One of the biggest issues language learners have is making comparisons to others. Comparison is part of human nature, though, and I’m not here to tell you to just stop comparing because it’s the thief of joy and no one else is like you so comparisons aren’t even legit to begin with. Even though I believe those things are true, they’re also not exactly practical for everyone, and sometimes I think the more energy we give to avoiding comparisons, the more energy we actually give to making comparisons because we give energy to fighting something, which gives energy to that thing instead of really addressing what’s going on internally. Comparisons by themselves aren’t always bad. Making comparisons is part of how we process the world around us, create identity, make choices, and become inspired.
But comparisons can be a gateway to jealousy, and that’s a dangerous path. When comparisons turn into jealousy, it’s much more difficult to see our progress, to be proud of our accomplishments, or to be content and joyful in our language journey. And when someone has a history like mine that’s overshadowed by years of extreme jealousy, comparisons are even more dangerous. Even as an ex-jealous person, there have been many times when I’ve felt a bit of relapse into that negative mental space of jealousy when I’m not learning as fast as someone else or when I’m reminded that I didn’t have the opportunity to grow up bilingual or do an immersion program at university, for example. I have to acknowledge that jealousy happens for me, especially in language learning because of the nature of language learning, the vulnerability of being a beginner, and the fact that no matter what I do, there will always be someone better with a different path that is seemingly easier than mine.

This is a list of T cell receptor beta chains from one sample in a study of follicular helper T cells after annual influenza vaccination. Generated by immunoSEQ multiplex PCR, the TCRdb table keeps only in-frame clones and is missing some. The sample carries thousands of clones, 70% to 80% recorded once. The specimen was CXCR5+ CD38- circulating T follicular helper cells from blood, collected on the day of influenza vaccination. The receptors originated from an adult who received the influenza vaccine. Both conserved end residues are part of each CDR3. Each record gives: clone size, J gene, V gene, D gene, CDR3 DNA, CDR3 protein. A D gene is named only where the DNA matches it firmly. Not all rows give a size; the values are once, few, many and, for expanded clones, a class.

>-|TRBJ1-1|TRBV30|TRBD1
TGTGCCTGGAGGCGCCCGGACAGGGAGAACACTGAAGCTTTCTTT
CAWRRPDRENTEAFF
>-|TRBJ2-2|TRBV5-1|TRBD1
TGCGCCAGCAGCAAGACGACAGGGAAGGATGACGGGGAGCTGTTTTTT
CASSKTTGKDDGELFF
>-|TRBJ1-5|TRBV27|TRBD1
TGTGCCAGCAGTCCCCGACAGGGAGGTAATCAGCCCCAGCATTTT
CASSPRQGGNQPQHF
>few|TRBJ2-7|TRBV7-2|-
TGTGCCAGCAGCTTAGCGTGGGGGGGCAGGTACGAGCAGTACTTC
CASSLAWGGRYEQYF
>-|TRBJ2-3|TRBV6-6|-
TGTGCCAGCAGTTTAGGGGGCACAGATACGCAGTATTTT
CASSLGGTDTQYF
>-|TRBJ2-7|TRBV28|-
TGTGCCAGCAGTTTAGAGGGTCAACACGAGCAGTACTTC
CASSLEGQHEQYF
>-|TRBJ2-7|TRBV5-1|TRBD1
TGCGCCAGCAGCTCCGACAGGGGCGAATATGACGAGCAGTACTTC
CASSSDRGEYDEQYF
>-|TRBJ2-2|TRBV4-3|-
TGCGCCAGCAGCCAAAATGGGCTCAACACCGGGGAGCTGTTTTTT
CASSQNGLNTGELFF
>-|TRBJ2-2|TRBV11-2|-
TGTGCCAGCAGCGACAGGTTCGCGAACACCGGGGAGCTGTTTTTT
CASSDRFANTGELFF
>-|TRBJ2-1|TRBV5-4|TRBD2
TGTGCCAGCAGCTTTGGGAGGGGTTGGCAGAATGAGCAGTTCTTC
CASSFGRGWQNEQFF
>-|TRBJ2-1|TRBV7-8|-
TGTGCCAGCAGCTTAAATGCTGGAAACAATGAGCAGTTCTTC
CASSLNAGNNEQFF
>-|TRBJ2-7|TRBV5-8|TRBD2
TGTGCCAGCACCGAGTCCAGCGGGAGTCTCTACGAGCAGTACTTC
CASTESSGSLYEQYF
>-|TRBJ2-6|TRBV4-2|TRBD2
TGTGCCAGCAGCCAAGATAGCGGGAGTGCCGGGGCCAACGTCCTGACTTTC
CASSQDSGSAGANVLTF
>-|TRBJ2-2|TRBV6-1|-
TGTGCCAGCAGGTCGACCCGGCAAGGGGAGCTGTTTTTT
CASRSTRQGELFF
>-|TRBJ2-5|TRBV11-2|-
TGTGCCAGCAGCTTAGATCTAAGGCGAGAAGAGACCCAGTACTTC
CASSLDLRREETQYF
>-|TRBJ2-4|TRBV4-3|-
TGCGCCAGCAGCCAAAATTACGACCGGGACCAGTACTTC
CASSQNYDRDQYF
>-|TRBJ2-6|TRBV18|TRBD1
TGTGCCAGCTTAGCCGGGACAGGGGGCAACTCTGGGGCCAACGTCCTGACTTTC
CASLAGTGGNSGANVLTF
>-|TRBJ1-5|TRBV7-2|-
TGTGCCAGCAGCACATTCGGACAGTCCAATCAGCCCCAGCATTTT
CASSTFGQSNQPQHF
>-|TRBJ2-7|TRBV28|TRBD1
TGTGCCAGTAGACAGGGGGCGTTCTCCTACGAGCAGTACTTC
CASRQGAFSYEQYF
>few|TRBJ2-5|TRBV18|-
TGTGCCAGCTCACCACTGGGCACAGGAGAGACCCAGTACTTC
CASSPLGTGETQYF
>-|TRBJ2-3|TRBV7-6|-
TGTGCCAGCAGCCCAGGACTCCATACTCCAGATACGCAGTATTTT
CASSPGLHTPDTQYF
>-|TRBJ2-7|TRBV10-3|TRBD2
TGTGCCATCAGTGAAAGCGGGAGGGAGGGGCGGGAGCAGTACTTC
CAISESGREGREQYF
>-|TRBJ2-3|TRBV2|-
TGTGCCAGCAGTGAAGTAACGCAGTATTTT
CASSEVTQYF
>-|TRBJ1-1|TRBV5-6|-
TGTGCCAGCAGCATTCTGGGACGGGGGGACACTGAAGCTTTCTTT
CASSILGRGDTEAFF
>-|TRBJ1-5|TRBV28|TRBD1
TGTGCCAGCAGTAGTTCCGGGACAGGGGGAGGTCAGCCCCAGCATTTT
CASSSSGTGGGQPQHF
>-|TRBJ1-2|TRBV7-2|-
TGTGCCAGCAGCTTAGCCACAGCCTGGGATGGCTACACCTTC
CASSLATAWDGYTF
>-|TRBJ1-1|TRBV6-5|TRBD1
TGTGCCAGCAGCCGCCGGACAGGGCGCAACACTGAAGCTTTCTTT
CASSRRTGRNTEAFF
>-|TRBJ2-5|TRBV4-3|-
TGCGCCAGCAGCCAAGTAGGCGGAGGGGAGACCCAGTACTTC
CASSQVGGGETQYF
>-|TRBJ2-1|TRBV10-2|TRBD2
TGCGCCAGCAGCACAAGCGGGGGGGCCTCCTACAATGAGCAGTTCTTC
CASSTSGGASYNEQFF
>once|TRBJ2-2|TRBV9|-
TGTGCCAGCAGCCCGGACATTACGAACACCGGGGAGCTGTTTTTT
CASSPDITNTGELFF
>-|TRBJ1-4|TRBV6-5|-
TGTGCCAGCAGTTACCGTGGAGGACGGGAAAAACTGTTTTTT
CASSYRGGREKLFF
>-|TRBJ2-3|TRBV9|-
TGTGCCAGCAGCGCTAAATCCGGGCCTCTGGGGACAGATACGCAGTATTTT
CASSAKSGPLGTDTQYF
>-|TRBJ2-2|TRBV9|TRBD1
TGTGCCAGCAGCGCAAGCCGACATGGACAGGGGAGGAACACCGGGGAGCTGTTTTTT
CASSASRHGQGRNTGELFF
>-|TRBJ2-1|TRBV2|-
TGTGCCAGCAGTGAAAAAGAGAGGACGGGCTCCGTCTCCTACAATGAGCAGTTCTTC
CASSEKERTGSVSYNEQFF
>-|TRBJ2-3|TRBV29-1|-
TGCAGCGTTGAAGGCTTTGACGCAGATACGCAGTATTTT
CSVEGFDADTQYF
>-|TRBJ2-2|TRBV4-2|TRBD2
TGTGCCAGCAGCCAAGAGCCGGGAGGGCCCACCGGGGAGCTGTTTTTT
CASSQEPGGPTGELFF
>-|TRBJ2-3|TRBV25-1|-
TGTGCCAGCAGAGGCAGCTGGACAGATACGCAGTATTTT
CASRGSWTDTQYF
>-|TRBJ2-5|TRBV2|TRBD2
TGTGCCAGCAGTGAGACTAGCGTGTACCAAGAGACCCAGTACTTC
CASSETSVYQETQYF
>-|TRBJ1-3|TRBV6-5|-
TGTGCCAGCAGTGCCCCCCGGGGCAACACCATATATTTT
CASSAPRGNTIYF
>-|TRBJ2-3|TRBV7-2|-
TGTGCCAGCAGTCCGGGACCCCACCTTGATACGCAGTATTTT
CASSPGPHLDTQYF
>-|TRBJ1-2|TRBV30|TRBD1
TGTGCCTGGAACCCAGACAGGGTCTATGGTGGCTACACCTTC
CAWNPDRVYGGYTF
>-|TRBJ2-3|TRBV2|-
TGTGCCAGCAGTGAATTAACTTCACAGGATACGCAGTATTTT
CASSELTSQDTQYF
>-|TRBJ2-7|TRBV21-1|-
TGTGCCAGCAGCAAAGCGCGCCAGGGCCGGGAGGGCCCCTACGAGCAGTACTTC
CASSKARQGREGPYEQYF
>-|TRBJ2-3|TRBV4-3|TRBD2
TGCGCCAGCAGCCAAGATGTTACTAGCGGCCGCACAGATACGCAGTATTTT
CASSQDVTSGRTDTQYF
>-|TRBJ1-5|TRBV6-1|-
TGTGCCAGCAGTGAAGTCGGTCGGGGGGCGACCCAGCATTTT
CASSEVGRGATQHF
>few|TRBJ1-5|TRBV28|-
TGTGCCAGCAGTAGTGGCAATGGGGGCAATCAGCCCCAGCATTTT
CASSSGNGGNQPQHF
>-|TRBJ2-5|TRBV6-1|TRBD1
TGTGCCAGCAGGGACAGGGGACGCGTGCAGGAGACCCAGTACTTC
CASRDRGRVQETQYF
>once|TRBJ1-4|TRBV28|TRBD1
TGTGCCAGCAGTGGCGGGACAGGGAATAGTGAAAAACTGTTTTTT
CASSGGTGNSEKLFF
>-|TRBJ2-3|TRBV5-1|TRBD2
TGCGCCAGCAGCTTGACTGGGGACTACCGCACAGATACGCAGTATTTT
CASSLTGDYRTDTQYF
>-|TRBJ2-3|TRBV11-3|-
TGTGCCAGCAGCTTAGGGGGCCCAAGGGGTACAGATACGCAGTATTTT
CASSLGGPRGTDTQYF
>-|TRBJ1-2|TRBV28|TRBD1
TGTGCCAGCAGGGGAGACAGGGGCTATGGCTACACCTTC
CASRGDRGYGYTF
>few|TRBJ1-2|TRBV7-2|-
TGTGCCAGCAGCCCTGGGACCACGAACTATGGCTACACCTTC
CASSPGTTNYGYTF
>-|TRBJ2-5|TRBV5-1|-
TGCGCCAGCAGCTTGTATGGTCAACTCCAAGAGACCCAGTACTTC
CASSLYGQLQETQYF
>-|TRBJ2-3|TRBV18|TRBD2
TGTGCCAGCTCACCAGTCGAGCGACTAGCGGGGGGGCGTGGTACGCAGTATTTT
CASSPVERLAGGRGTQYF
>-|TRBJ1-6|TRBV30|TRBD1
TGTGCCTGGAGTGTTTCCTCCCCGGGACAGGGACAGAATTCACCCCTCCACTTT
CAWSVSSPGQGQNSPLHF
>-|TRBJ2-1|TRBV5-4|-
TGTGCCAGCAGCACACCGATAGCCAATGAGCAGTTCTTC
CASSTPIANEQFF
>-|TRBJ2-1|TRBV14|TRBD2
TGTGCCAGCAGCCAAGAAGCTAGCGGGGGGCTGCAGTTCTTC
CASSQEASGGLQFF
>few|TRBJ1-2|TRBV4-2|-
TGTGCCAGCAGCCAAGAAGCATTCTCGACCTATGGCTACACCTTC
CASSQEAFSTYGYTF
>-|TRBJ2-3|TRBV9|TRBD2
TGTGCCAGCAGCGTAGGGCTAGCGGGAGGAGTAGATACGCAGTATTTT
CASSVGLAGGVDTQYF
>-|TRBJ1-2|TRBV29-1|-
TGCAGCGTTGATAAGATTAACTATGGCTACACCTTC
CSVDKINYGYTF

Thankfully, my jealousy usually stops before getting severe and internally destructive, and that's what I explore today. Listen in to hear about my history as an extremely jealous person, shifting away from jealousy and learning to appreciate and celebrate others' experiences, and how it affects my language learning. I talk about what I do in my language life to protect my mindset when jealousy starts to rise up.
Links from this episode:
Language Travel Adoptee, by Emily Harris on YouTube
E6: Jealous of your past accomplishments and feel like you don't match up now?, Language Wellness and Identity Podcast, by Emily Harris
Episode 37: Celebrating my 3-Year Soberversary (And What That Even Has To Do With Langauges), Love, Joy, and Languages Podcast
Episode 25: What Is "Fluency," Anyway?, Love, Joy, and Languages Podcast